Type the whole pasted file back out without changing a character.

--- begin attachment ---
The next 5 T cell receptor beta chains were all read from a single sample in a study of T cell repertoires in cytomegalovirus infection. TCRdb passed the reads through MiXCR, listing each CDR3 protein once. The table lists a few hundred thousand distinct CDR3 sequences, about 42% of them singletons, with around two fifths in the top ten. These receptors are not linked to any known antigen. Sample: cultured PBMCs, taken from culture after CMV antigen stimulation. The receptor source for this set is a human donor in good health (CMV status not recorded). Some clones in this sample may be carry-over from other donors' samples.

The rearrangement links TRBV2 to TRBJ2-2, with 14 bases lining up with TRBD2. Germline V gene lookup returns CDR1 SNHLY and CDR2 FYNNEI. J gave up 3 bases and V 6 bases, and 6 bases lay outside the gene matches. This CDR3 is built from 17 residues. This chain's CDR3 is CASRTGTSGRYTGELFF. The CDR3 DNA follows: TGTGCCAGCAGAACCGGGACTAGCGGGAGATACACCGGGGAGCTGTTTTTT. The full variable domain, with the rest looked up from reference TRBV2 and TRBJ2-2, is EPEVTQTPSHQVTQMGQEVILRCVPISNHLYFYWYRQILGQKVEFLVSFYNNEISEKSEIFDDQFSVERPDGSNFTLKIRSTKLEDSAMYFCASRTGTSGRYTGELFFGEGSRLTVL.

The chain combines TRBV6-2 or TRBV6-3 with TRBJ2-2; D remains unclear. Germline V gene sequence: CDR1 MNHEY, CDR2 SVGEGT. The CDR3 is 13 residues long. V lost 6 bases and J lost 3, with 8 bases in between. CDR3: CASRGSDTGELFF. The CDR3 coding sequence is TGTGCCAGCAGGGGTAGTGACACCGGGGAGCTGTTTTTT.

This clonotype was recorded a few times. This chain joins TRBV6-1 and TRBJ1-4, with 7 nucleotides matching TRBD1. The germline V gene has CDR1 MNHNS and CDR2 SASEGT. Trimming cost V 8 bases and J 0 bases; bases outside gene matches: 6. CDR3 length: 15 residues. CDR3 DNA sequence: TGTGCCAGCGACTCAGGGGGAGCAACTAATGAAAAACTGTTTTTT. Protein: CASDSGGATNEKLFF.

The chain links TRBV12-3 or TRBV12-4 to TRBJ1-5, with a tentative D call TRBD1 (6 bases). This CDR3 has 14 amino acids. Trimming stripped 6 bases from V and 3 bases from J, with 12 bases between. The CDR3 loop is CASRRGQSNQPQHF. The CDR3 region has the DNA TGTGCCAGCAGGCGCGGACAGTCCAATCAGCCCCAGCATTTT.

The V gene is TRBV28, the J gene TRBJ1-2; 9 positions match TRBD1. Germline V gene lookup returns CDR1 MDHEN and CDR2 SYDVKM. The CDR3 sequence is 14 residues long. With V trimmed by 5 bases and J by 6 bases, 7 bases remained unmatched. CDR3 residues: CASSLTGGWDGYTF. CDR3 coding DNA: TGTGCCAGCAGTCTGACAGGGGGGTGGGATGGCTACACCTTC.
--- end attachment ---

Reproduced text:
The next 5 T cell receptor beta chains were all read from a single sample in a study of T cell repertoires in cytomegalovirus infection. TCRdb passed the reads through MiXCR, listing each CDR3 protein once. The table lists a few hundred thousand distinct CDR3 sequences, about 42% of them singletons, with around two fifths in the top ten. These receptors are not linked to any known antigen. Sample: cultured PBMCs, taken from culture after CMV antigen stimulation. The receptor source for this set is a human donor in good health (CMV status not recorded). Some clones in this sample may be carry-over from other donors' samples.

The rearrangement links TRBV2 to TRBJ2-2, with 14 bases lining up with TRBD2. Germline V gene lookup returns CDR1 SNHLY and CDR2 FYNNEI. J gave up 3 bases and V 6 bases, and 6 bases lay outside the gene matches. This CDR3 is built from 17 residues. This chain's CDR3 is CASRTGTSGRYTGELFF. The CDR3 DNA follows: TGTGCCAGCAGAACCGGGACTAGCGGGAGATACACCGGGGAGCTGTTTTTT. The full variable domain, with the rest looked up from reference TRBV2 and TRBJ2-2, is EPEVTQTPSHQVTQMGQEVILRCVPISNHLYFYWYRQILGQKVEFLVSFYNNEISEKSEIFDDQFSVERPDGSNFTLKIRSTKLEDSAMYFCASRTGTSGRYTGELFFGEGSRLTVL.

The chain combines TRBV6-2 or TRBV6-3 with TRBJ2-2; D remains unclear. Germline V gene sequence: CDR1 MNHEY, CDR2 SVGEGT. The CDR3 is 13 residues long. V lost 6 bases and J lost 3, with 8 bases in between. CDR3: CASRGSDTGELFF. The CDR3 coding sequence is TGTGCCAGCAGGGGTAGTGACACCGGGGAGCTGTTTTTT.

This clonotype was recorded a few times. This chain joins TRBV6-1 and TRBJ1-4, with 7 nucleotides matching TRBD1. The germline V gene has CDR1 MNHNS and CDR2 SASEGT. Trimming cost V 8 bases and J 0 bases; bases outside gene matches: 6. CDR3 length: 15 residues. CDR3 DNA sequence: TGTGCCAGCGACTCAGGGGGAGCAACTAATGAAAAACTGTTTTTT. Protein: CASDSGGATNEKLFF.

The chain links TRBV12-3 or TRBV12-4 to TRBJ1-5, with a tentative D call TRBD1 (6 bases). This CDR3 has 14 amino acids. Trimming stripped 6 bases from V and 3 bases from J, with 12 bases between. The CDR3 loop is CASRRGQSNQPQHF. The CDR3 region has the DNA TGTGCCAGCAGGCGCGGACAGTCCAATCAGCCCCAGCATTTT.

The V gene is TRBV28, the J gene TRBJ1-2; 9 positions match TRBD1. Germline V gene lookup returns CDR1 MDHEN and CDR2 SYDVKM. The CDR3 sequence is 14 residues long. With V trimmed by 5 bases and J by 6 bases, 7 bases remained unmatched. CDR3 residues: CASSLTGGWDGYTF. CDR3 coding DNA: TGTGCCAGCAGTCTGACAGGGGGGTGGGATGGCTACACCTTC.